National Signing Day was just seven hours away. Sleep wasn’t on the agenda. He was holed up in his daughter GiGi’s room, presumably to spare the rest of his family from the constant barrage of buzzing that came with the last-ditch pursuit of a top-flight class. The midnight hour isn’t particularly well-known for good news, so Meyer had to know he was in for a long night when running backs coach Stan Drayton shot him a text.
Detroit Cass Tech four-star running back Mike Weber, a player who committed to the Buckeyes in early December, was having second thoughts. Spurred by the arrival of Jim Harbaugh and the daily crush of pressure at his high school (a notorious University of Michigan stronghold), Weber was listing out the reasons he was considering lining up against instead of with Meyer and Drayton for The Game.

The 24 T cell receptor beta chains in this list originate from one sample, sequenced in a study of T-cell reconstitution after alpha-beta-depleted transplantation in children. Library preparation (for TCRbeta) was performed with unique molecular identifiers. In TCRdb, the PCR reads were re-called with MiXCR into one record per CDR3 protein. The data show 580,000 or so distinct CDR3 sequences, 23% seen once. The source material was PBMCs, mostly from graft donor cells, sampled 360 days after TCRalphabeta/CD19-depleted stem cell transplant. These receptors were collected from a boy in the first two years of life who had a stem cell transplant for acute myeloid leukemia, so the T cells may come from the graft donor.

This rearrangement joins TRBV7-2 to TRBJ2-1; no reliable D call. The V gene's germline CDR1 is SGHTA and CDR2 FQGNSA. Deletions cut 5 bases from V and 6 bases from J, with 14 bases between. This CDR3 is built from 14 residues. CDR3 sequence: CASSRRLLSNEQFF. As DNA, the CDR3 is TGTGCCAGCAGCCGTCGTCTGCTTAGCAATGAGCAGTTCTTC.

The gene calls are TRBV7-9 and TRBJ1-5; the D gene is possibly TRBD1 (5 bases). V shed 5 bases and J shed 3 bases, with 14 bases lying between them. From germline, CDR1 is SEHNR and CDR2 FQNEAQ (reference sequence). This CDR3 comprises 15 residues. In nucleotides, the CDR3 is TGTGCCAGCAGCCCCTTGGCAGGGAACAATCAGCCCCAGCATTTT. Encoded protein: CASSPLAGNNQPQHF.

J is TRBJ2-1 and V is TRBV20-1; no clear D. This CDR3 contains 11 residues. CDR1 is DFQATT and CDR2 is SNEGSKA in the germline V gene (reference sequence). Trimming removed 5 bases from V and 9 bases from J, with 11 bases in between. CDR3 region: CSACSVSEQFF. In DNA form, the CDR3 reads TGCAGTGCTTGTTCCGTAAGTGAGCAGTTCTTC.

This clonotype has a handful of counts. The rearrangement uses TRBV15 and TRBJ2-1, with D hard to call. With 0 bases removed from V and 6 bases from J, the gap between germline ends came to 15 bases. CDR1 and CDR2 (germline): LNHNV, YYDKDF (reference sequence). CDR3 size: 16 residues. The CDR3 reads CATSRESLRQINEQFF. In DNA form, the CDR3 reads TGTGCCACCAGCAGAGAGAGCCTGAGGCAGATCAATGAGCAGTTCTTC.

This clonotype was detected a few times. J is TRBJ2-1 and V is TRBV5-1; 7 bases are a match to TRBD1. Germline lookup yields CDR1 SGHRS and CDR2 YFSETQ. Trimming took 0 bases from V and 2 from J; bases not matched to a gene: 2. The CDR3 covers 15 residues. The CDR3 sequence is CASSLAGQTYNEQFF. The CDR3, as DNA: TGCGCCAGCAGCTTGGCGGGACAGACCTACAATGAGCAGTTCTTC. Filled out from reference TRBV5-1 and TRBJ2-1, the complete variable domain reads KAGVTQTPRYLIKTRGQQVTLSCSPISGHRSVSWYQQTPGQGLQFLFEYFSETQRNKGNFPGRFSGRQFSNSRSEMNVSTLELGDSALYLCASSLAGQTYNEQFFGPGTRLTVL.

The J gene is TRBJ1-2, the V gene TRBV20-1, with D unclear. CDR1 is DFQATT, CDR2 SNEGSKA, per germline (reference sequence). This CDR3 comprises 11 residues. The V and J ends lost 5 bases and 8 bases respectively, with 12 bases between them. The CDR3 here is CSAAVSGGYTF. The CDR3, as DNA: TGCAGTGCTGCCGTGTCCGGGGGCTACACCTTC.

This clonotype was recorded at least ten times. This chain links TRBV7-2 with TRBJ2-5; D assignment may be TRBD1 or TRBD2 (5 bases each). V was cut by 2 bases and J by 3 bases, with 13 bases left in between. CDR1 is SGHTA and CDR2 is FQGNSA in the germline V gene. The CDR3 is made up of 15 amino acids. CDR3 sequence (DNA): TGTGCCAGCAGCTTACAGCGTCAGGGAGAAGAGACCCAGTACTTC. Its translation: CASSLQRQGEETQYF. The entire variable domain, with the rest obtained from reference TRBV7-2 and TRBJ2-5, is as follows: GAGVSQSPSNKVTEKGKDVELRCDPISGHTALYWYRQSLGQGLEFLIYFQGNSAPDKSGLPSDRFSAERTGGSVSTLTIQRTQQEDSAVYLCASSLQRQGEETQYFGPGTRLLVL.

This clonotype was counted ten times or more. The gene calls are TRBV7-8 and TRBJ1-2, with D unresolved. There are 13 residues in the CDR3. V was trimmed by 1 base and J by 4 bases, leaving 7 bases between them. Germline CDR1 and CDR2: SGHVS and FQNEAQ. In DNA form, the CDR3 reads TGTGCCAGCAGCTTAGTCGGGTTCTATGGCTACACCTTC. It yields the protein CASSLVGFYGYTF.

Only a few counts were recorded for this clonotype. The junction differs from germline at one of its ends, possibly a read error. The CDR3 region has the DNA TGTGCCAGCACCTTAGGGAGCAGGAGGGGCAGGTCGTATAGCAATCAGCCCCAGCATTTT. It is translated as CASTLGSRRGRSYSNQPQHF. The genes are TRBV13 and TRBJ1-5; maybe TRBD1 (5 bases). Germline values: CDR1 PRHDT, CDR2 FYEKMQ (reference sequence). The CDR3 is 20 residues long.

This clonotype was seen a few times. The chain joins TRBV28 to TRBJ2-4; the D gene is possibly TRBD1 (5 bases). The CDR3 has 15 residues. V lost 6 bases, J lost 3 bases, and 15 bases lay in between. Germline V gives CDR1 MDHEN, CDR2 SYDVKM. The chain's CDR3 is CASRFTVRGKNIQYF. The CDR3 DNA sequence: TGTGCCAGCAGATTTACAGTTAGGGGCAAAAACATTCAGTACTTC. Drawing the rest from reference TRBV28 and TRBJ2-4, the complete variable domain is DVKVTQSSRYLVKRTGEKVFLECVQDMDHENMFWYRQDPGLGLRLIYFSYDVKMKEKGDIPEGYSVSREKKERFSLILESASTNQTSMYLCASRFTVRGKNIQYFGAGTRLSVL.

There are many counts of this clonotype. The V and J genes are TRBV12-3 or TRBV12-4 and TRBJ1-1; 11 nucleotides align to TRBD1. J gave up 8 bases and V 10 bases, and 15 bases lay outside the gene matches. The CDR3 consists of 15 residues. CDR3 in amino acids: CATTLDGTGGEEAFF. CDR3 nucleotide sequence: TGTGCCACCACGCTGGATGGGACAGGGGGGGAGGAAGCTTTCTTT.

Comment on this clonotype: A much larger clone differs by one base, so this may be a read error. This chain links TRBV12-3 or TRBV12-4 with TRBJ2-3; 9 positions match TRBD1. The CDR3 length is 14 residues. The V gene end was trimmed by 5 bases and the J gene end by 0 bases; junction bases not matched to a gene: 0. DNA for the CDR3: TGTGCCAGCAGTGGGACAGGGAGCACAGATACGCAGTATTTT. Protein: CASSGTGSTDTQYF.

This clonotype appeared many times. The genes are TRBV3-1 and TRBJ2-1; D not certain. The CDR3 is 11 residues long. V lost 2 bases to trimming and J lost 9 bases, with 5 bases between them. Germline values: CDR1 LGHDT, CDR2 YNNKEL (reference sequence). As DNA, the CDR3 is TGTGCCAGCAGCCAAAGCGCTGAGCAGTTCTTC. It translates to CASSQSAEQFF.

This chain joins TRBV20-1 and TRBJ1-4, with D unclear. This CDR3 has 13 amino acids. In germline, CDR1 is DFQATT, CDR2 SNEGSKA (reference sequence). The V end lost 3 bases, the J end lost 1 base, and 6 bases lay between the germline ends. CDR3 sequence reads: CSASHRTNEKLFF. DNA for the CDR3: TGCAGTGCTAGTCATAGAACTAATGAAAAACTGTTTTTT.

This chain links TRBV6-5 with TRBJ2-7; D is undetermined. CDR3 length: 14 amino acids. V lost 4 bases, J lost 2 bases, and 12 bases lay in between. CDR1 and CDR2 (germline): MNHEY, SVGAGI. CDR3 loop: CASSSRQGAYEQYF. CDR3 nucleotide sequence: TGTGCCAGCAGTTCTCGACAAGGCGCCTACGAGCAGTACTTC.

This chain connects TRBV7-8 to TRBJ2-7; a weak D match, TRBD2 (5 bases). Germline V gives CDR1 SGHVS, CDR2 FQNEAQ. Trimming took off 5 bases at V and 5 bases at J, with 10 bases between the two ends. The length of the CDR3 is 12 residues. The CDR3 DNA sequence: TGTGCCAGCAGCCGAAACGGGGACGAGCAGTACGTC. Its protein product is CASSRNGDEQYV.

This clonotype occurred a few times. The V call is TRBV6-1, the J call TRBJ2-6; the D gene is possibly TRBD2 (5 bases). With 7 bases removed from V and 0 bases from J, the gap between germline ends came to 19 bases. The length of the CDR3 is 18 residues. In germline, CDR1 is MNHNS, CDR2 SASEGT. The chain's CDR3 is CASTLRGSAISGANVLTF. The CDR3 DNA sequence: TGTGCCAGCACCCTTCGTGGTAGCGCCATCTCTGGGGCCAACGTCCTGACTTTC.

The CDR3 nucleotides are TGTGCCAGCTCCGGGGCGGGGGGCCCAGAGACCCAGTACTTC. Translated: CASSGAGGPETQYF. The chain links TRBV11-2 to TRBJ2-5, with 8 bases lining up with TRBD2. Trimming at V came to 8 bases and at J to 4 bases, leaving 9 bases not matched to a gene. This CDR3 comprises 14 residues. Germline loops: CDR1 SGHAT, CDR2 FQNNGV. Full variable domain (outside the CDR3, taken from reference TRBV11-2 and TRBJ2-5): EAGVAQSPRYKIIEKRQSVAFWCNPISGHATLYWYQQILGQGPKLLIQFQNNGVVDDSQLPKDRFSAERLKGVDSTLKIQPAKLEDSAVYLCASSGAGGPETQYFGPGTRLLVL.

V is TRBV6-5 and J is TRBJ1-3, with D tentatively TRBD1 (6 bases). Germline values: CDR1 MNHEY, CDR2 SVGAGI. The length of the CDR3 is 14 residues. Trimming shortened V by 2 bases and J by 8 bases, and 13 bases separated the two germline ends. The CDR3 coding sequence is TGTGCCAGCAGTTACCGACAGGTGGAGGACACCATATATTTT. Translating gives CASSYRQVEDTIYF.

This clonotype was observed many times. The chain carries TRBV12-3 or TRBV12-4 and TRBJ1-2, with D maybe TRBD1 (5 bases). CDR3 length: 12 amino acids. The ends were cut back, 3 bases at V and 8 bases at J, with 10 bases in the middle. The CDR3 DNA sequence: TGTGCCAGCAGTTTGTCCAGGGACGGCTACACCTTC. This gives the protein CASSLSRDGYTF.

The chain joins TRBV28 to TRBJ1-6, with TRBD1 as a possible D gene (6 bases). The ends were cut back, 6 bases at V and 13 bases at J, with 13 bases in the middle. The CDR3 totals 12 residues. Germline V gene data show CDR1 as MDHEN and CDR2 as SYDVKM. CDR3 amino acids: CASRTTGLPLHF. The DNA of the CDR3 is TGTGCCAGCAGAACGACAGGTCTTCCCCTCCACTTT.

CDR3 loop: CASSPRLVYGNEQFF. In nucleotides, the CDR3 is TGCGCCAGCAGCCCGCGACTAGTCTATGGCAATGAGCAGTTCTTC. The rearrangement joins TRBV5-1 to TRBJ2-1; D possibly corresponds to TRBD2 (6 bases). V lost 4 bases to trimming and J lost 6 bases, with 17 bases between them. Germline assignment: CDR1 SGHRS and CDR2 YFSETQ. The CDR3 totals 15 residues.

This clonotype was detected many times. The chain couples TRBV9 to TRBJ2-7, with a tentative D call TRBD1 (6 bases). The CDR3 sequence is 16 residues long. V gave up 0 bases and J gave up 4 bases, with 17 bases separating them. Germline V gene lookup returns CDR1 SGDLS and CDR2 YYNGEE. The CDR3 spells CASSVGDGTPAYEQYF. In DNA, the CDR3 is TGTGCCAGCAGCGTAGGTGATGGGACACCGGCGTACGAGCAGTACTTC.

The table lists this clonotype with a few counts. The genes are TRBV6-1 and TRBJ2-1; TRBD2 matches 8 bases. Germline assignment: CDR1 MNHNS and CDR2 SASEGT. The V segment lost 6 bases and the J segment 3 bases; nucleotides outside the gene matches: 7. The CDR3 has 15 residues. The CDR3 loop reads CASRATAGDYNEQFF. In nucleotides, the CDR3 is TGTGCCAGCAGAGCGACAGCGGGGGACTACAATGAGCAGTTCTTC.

“That young man got talking about the opportunity to play home, in front of a home crowd – real stuff,” Drayton said. “Immediately I texted Urban in the middle of that conversation, ‘We’ve got to keep recruiting this kid. It’s not over. He’s got some great questions and great concerns.’ We knew at a quarter to 12 midnight that we were still in the battle.”
The Three Pitches
What do you tell someone hours before the biggest decision they’ve faced? Meyer pointed to the backfield. In the wake of a championship, he’s been fond of speaking about the difference between theory and testimony, noting that his program is now the latter.
When it came to recruiting Weber, he simply pointed out the successes of Carlos Hyde and Ezekiel Elliott, as well as the dominance of the men in the trenches paving the way for those backs.